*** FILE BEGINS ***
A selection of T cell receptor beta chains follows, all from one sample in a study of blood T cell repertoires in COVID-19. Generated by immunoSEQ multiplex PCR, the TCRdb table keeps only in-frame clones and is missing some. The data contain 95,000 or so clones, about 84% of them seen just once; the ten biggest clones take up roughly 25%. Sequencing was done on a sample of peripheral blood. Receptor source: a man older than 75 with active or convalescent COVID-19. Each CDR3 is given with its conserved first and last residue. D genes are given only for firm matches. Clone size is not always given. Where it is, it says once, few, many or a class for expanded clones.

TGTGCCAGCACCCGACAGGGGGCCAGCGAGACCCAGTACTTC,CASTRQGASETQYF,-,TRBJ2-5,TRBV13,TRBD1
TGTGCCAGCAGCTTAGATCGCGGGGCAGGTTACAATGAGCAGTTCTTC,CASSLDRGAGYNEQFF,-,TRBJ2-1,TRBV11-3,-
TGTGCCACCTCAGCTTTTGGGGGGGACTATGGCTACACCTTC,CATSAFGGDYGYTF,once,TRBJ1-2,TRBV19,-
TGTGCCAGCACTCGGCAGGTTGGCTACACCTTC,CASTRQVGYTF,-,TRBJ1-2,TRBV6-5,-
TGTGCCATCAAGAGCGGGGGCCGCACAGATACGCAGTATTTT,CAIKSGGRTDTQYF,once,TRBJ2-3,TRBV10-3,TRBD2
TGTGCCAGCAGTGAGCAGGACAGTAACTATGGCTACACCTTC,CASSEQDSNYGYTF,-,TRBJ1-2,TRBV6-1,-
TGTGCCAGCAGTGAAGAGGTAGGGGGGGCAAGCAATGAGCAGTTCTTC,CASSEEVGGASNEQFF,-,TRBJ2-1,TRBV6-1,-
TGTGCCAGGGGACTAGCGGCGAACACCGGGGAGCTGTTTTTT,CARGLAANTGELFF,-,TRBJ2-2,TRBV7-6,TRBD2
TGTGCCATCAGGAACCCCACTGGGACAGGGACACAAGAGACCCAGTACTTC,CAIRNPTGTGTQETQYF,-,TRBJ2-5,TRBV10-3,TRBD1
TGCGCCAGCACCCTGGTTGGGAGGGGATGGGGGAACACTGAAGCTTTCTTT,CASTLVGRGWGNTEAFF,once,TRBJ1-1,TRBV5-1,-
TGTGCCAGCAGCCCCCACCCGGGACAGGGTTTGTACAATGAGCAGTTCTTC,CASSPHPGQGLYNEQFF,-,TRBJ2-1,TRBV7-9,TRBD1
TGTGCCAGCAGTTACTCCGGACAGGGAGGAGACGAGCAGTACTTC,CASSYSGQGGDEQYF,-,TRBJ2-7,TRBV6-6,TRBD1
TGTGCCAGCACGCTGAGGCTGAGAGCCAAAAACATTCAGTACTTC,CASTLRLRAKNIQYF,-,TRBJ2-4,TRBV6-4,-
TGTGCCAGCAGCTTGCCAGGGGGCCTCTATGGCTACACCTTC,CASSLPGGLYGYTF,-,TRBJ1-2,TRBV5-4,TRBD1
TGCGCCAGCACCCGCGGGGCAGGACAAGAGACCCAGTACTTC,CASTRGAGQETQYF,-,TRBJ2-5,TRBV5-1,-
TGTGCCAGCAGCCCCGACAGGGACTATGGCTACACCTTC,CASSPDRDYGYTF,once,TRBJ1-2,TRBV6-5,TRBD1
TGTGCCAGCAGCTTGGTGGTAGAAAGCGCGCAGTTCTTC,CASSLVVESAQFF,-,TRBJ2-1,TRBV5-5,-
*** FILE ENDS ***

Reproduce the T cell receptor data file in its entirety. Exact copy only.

A selection of T cell receptor beta chains follows, all from one sample in a study of blood T cell repertoires in COVID-19. Generated by immunoSEQ multiplex PCR, the TCRdb table keeps only in-frame clones and is missing some. The data contain 95,000 or so clones, about 84% of them seen just once; the ten biggest clones take up roughly 25%. Sequencing was done on a sample of peripheral blood. Receptor source: a man older than 75 with active or convalescent COVID-19. Each CDR3 is given with its conserved first and last residue. D genes are given only for firm matches. Clone size is not always given. Where it is, it says once, few, many or a class for expanded clones.

TGTGCCAGCACCCGACAGGGGGCCAGCGAGACCCAGTACTTC,CASTRQGASETQYF,-,TRBJ2-5,TRBV13,TRBD1
TGTGCCAGCAGCTTAGATCGCGGGGCAGGTTACAATGAGCAGTTCTTC,CASSLDRGAGYNEQFF,-,TRBJ2-1,TRBV11-3,-
TGTGCCACCTCAGCTTTTGGGGGGGACTATGGCTACACCTTC,CATSAFGGDYGYTF,once,TRBJ1-2,TRBV19,-
TGTGCCAGCACTCGGCAGGTTGGCTACACCTTC,CASTRQVGYTF,-,TRBJ1-2,TRBV6-5,-
TGTGCCATCAAGAGCGGGGGCCGCACAGATACGCAGTATTTT,CAIKSGGRTDTQYF,once,TRBJ2-3,TRBV10-3,TRBD2
TGTGCCAGCAGTGAGCAGGACAGTAACTATGGCTACACCTTC,CASSEQDSNYGYTF,-,TRBJ1-2,TRBV6-1,-
TGTGCCAGCAGTGAAGAGGTAGGGGGGGCAAGCAATGAGCAGTTCTTC,CASSEEVGGASNEQFF,-,TRBJ2-1,TRBV6-1,-
TGTGCCAGGGGACTAGCGGCGAACACCGGGGAGCTGTTTTTT,CARGLAANTGELFF,-,TRBJ2-2,TRBV7-6,TRBD2
TGTGCCATCAGGAACCCCACTGGGACAGGGACACAAGAGACCCAGTACTTC,CAIRNPTGTGTQETQYF,-,TRBJ2-5,TRBV10-3,TRBD1
TGCGCCAGCACCCTGGTTGGGAGGGGATGGGGGAACACTGAAGCTTTCTTT,CASTLVGRGWGNTEAFF,once,TRBJ1-1,TRBV5-1,-
TGTGCCAGCAGCCCCCACCCGGGACAGGGTTTGTACAATGAGCAGTTCTTC,CASSPHPGQGLYNEQFF,-,TRBJ2-1,TRBV7-9,TRBD1
TGTGCCAGCAGTTACTCCGGACAGGGAGGAGACGAGCAGTACTTC,CASSYSGQGGDEQYF,-,TRBJ2-7,TRBV6-6,TRBD1
TGTGCCAGCACGCTGAGGCTGAGAGCCAAAAACATTCAGTACTTC,CASTLRLRAKNIQYF,-,TRBJ2-4,TRBV6-4,-
TGTGCCAGCAGCTTGCCAGGGGGCCTCTATGGCTACACCTTC,CASSLPGGLYGYTF,-,TRBJ1-2,TRBV5-4,TRBD1
TGCGCCAGCACCCGCGGGGCAGGACAAGAGACCCAGTACTTC,CASTRGAGQETQYF,-,TRBJ2-5,TRBV5-1,-
TGTGCCAGCAGCCCCGACAGGGACTATGGCTACACCTTC,CASSPDRDYGYTF,once,TRBJ1-2,TRBV6-5,TRBD1
TGTGCCAGCAGCTTGGTGGTAGAAAGCGCGCAGTTCTTC,CASSLVVESAQFF,-,TRBJ2-1,TRBV5-5,-